During August, the Jaunty Quills are featuring some of our own favorite past-blogs and I’m posting one from my 2009 trip to Scotland. For more than 3 weeks, I drove all over the country, touring the Highlands and Islands all by myself and I posted a number of blogs on my website about my trip. Here’s one of my favorites. . . .
September 16, 2009
I can’t believe I only have one week remaining in Scotland. It feels as though I just landed in the torrential rains in Glasgow and now I’m counting the days until I have to leave…. Waaaaaaa!
So, where have I been these last few days since posting?
Monday, I spent the day with an Orkney archeologist and it felt sooooo nice to have someone else doing the driving! And I felt like all I did was pick her brain – about history, about archeology, about Scotland, about everything — and it was wonderful.
The Earl’s Bu?
We started out at a couple of the very Viking/Norse sites on the mainland, visiting Orphir and the Earl’s Bu — where it’s believed that Earl Thorfinn the Mighty has his great hall. The one mentioned in the Orkneyingasaga. You know the great history of the Earls of Orkney written down in Iceland in the 1200s? Yes, that Orkneyingasaga. (Break it into 3 words and it’s easier: Orkney-inga-saga.)
Actually, right next to the ruins of the Earl’s Bu and the Round Church, is the Orkneyingasaga Center — and they have a wonderful display of the genealogy of the Earls of Orkney and they’ve used faces we would recognize! I was reading across the chart and wait! That’s Mel Gibson, Nicholas Cage, Bruce Willis, Sean Bean, Robert DeNiro and more! Too funny — but it makes following the Thorfinns, Magnuses, Haralds, Pauls, and Sveins much easier and fun. The archeologist also told me that the ruins in the photo are probably not the real drinking hall of the earl because they’re WAAAAY too small. They want to excavate the larger field next to it and think the real one is there…. Hey, these Vikings could drink!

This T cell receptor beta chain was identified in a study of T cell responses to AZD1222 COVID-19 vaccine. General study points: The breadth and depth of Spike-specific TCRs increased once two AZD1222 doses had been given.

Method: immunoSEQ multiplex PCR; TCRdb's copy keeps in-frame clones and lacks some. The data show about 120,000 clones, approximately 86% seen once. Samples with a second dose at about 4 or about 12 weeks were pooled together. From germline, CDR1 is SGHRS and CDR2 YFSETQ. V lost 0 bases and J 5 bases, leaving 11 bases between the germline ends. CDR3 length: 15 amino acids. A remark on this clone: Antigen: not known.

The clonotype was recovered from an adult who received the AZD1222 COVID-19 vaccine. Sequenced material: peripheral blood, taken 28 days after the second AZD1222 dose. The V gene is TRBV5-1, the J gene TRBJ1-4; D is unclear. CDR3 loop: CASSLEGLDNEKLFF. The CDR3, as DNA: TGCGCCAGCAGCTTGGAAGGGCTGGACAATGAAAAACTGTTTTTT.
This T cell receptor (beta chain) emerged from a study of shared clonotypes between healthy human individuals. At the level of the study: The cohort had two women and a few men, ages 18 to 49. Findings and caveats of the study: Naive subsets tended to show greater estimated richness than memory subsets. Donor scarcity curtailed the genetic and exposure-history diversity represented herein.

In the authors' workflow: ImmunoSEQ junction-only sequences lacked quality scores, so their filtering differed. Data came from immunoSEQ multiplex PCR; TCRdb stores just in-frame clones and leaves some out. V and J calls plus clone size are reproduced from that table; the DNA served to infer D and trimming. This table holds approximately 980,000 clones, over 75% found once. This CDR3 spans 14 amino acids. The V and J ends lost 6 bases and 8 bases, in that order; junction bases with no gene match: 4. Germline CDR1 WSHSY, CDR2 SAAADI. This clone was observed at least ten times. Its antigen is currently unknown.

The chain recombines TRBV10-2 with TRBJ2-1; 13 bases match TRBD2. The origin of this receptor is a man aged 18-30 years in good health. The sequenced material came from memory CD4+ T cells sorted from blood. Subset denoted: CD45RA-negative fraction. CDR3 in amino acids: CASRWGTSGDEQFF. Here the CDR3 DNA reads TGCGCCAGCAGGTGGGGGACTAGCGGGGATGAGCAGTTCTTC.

Next, because the tide was out, we walked across the tidal causeway to the Brough of Birsay, the original center of Viking power in Orkney. This causeway fills with water, separating the island from the mainland for half of each day and making planning of tours verrrrrry interesting! Lucky for me Caz both lives in the area and is very careful about that timing. Gotta say – it’s very strange walking across the sand and stones and then the algae-covered concrete walkway to get to the ruins of the Viking settlement and monastery. But, oh gosh, so worth it!
This monastery lasted until the Norse decided to make Kirkjuvagr or Kirkwall their new capitol and the then earl moved across to the other side of the Orkney mainland. So, the wonderful round tower planned as an addition to the chapel was never built and the earl and his family moved far away to the other side of the island. The church on the mainland side of the causeway is the location of St. Magnus’s original burial but his bones were moved to the cathedral named for him in Kirkwall. And because of some special foresight, his bones had been placed inside one of the pillars rather than before the altar (FYI – usually the place for burying saints when one buries a saint) sparing his bones from desecration and destruction during Henry VIII’s dissolution of the monasteries.
We walked back across the causeway (did I tell you it was about 1/4 mile each way?) and our next stop were Standing Stones — first Stenness and then the Ring of Brodgar.
Standing Stones of Stenness Ring of Brodgar
These are two different stone rings — Stenness had about 12 stones originally (along with the famous Odin’s Stone) and Brodgar had about 60, along with its Comet Stone). They are both impressive as you walk around them, the size, the amount of work needed to raise them, and the importance of such sites all strikes you as you pass the stones.